Radio signal from space is repeated every hour, with no explanation

An anonymous reader quoted a report from New Atlas: The universe is full of strange radio signals, but astronomers haven’t detected them yet. A very strange thing was discovered which repeats every hourThe signal goes through three distinct states. Although they have some ideas about its origin, it cannot be explained by our current understanding of physics. The signal first appeared in data collected by the ASKAP radio telescope in Australia, which monitors a large portion of the sky at once for transient pulses. Officially designated ASKAP J1935+2148, the signal appears to repeat every 53.8 minutes. Whatever it is, the signal goes through three distinct states. Sometimes it emits bright flashes lasting between 10 and 50 seconds and has a linear polarization, meaning all radio waves “point” in the same direction. Other times, its pulses are much weaker with a circular polarization, lasting only 370 milliseconds

So what could be behind such a strange radio signal? Let’s make this clear right away: it’s not aliens (probably). According to the scientists who discovered it, the most likely explanation is that it’s coming from a neutron star or a white dwarf. But that’s no easy solution, because the strange properties of the signal don’t fit with our understanding of the physics of those two types of objects. Neutron stars and white dwarfs are pretty similar, but there are some key differences. They’re both born from the death of massive stars, the original mass dictating whether you’ll end up with a neutron star or a white dwarf. Neutron stars are known to regularly blast out radio waves, so they’re a prime suspect here. It’s possible that such varied signals could arise from interactions between their strong magnetic fields and complex plasma flows. But there’s a big problem: they typically rotate at speeds of seconds or fractions of a second per rotation. It should be physically impossible for one to rotate so slowly, once every 54 minutes. White dwarfs, on the other hand, would have no problem spinning so slowly, but as the team says, “we know of no way they could generate the radio signals we see here.” “This may lead us to rethink our decades-old understanding of neutron stars, or white dwarfs; how they emit radio waves and what their population is like in our galaxy,” Caleb said.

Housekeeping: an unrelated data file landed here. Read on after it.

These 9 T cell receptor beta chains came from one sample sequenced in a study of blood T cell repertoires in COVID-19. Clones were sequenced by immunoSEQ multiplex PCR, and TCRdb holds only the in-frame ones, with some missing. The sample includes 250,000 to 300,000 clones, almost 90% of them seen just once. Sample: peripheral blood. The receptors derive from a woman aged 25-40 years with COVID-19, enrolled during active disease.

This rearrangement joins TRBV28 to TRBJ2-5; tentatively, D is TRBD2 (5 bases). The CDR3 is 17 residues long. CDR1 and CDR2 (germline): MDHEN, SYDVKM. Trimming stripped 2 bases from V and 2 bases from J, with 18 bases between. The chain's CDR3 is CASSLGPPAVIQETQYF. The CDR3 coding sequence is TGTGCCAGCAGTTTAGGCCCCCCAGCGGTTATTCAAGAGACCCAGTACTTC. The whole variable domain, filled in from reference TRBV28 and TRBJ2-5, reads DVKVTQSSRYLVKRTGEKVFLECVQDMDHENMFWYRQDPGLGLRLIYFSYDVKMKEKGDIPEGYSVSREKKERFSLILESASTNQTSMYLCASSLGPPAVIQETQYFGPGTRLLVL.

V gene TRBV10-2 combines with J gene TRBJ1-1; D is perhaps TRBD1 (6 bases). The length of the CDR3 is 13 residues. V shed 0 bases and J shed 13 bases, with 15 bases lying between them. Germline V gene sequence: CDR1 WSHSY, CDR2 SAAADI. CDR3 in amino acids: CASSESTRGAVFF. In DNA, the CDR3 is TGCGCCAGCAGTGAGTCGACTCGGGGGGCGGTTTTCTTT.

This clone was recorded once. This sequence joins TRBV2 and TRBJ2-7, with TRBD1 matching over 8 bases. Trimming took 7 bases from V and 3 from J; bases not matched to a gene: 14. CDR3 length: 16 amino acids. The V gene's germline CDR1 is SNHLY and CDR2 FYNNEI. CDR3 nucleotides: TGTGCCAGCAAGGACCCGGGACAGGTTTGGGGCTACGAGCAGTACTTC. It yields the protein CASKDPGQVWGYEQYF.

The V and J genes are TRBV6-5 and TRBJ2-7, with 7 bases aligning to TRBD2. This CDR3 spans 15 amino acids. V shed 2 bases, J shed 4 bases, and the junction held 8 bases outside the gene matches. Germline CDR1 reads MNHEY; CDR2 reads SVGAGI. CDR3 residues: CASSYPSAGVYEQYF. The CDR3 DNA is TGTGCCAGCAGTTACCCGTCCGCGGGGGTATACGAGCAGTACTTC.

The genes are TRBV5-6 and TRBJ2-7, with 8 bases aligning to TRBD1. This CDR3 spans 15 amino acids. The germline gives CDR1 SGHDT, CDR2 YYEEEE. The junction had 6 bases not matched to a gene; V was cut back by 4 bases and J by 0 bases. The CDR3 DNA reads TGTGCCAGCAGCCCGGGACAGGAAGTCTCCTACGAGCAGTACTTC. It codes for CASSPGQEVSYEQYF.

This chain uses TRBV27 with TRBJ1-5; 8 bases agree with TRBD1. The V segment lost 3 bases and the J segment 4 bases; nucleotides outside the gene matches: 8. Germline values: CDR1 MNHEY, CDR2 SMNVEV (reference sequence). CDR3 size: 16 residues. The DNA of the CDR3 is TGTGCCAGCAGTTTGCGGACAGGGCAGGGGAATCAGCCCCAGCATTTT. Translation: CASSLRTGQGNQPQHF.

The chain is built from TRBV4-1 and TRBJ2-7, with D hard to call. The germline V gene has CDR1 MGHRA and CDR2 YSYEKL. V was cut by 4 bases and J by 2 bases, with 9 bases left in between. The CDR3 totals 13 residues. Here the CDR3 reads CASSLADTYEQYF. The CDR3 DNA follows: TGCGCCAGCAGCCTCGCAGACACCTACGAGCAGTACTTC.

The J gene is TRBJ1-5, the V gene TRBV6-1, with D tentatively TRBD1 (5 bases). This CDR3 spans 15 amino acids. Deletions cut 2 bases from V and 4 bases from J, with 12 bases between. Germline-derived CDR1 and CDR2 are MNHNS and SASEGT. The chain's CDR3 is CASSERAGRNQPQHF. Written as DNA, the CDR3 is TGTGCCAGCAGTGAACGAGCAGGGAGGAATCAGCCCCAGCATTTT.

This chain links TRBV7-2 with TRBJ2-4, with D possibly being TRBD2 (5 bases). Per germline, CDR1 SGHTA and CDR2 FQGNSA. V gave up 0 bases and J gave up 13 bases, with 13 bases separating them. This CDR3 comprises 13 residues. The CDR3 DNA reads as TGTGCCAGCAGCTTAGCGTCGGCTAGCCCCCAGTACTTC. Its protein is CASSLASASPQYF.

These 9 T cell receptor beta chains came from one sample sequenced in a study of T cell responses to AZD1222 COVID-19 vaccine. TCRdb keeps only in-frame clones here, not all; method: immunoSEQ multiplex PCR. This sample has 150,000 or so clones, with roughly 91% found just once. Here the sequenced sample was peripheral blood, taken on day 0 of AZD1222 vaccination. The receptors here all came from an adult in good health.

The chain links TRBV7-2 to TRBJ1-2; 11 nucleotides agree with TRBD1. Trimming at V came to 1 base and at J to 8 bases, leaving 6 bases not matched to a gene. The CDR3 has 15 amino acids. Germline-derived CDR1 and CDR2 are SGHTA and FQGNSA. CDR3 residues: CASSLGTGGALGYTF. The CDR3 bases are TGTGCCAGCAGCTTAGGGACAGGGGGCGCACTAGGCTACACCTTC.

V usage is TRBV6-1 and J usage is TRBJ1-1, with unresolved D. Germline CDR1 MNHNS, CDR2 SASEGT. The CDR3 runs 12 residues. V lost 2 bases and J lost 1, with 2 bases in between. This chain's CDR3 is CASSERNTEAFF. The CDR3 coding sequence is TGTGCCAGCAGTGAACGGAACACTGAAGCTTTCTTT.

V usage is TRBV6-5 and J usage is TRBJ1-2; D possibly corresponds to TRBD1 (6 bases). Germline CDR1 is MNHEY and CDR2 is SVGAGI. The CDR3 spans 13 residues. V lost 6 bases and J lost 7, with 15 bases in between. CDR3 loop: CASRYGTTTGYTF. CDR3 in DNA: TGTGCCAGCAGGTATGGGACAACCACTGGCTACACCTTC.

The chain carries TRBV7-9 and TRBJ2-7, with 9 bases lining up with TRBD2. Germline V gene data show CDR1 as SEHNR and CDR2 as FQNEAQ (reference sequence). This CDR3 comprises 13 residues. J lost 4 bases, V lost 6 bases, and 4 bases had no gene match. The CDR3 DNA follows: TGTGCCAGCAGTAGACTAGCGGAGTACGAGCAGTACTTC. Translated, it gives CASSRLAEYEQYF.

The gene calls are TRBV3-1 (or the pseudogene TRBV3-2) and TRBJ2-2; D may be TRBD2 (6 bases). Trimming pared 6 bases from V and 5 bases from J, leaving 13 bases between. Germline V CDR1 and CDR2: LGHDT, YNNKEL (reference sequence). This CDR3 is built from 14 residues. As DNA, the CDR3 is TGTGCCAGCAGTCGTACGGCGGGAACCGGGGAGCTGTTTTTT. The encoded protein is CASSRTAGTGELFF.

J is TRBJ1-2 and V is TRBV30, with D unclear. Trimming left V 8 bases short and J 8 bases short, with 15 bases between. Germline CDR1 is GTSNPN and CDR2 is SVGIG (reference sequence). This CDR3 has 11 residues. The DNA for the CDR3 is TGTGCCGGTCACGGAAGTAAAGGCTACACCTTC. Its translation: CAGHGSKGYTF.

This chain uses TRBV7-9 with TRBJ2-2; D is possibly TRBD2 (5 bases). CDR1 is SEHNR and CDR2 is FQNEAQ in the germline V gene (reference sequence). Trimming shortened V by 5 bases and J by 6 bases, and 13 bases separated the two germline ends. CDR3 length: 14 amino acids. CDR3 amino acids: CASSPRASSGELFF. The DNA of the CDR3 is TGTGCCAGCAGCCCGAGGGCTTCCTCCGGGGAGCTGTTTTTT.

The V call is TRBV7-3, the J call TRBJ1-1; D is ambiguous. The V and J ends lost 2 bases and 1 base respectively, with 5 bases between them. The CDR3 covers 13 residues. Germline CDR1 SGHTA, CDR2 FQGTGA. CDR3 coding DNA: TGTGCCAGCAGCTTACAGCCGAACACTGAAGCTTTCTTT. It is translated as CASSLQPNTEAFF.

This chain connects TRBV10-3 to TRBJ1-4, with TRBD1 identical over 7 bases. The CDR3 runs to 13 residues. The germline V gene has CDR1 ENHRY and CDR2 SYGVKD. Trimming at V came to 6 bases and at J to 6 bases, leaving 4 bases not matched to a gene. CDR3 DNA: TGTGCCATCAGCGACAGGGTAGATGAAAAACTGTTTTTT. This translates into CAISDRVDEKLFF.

The conclusion is that Published in the journal Nature Astronomy,


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